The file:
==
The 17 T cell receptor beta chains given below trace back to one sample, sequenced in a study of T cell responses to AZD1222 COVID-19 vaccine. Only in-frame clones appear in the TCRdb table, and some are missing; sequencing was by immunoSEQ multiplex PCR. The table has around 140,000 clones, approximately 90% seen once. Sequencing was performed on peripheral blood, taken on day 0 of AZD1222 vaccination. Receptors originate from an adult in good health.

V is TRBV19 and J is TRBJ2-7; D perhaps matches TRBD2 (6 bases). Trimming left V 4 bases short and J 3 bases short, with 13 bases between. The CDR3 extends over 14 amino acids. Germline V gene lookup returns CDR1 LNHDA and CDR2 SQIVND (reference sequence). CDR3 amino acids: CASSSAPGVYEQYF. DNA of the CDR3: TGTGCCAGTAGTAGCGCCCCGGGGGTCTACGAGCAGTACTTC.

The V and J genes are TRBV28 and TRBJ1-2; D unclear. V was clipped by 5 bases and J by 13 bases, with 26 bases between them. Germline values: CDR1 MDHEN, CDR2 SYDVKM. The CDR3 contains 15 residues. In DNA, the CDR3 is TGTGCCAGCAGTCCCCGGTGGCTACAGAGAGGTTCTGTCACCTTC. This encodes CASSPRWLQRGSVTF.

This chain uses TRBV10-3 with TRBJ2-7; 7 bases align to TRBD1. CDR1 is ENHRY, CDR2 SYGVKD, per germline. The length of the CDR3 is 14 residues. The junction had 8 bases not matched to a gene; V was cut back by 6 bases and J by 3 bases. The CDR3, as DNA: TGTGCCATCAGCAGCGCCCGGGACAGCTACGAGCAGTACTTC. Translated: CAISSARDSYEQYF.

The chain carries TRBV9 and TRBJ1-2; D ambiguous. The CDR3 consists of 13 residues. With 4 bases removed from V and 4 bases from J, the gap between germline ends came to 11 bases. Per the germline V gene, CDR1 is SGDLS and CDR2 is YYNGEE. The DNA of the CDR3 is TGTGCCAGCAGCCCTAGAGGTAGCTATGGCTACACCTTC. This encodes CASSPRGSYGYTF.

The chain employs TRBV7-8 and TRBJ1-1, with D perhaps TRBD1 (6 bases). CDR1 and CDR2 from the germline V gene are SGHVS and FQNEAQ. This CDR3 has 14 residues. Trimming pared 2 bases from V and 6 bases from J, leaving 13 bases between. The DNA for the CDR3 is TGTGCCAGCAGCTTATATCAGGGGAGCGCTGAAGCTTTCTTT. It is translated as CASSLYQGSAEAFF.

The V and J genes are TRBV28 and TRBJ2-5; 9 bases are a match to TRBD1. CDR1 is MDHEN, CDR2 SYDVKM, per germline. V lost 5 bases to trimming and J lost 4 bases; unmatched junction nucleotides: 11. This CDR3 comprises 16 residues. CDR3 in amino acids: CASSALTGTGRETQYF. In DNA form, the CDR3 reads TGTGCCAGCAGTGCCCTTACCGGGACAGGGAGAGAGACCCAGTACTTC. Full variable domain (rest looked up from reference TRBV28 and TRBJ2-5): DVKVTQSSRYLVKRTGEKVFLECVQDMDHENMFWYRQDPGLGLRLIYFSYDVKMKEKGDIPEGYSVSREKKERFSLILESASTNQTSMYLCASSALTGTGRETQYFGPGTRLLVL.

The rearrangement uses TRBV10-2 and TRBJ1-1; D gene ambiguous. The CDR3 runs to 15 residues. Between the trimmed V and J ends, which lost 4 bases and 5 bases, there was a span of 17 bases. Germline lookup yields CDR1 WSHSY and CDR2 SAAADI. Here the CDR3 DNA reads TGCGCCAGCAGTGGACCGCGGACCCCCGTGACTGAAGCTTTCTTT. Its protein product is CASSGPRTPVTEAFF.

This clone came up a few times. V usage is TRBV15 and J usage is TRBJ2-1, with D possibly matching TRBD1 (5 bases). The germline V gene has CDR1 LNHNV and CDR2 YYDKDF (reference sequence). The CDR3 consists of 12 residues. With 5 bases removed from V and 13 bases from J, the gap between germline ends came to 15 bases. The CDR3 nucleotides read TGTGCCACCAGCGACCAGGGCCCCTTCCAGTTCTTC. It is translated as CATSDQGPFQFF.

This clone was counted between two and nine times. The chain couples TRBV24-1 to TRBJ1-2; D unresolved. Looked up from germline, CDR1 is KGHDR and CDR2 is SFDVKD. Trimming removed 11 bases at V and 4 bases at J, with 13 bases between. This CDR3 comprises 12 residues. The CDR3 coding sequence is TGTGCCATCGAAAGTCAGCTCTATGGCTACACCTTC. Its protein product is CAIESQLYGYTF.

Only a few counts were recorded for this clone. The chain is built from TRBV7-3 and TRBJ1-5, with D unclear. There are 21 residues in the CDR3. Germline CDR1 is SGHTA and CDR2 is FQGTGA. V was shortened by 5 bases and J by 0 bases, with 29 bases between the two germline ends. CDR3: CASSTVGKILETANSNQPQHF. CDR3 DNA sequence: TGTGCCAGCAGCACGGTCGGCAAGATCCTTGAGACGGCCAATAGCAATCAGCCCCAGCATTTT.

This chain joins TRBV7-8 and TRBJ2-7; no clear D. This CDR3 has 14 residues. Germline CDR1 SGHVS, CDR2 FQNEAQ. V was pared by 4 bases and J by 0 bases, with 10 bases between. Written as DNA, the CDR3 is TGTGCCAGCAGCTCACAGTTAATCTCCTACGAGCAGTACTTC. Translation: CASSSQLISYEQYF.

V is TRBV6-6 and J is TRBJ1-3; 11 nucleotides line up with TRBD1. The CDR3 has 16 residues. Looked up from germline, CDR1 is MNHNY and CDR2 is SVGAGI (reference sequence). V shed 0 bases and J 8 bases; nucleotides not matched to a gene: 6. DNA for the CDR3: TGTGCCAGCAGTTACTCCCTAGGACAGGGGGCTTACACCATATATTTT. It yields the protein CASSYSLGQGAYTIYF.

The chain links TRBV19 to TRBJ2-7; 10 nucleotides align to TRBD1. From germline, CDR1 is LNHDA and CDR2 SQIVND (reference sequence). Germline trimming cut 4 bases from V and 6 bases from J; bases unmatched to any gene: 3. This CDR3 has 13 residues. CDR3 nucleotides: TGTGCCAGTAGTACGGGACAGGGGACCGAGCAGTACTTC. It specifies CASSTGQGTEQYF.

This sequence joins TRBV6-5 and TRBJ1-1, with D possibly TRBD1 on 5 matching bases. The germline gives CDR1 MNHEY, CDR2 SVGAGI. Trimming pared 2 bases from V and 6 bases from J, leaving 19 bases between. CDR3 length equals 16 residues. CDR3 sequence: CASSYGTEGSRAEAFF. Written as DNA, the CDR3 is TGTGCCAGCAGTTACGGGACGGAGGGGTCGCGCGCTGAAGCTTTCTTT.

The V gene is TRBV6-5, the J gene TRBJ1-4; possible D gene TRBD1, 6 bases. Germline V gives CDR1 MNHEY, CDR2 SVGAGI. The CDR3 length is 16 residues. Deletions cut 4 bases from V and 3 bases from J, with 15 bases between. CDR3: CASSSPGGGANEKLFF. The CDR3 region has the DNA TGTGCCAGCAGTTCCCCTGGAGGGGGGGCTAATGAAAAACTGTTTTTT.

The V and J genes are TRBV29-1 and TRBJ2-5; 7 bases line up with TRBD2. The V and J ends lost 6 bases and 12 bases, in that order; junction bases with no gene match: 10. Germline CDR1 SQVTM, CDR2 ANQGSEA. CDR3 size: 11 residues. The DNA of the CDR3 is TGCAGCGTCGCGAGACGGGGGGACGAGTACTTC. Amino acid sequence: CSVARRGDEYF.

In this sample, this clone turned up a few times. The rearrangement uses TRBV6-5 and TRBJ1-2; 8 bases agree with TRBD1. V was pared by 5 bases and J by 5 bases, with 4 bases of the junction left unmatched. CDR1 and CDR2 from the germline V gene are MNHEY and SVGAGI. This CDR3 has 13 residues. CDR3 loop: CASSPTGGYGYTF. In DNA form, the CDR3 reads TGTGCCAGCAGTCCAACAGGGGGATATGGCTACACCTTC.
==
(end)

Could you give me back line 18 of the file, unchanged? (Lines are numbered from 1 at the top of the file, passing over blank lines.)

In this sample, this clone turned up a few times. The rearrangement uses TRBV6-5 and TRBJ1-2; 8 bases agree with TRBD1. V was pared by 5 bases and J by 5 bases, with 4 bases of the junction left unmatched. CDR1 and CDR2 from the germline V gene are MNHEY and SVGAGI. This CDR3 has 13 residues. CDR3 loop: CASSPTGGYGYTF. In DNA form, the CDR3 reads TGTGCCAGCAGTCCAACAGGGGGATATGGCTACACCTTC.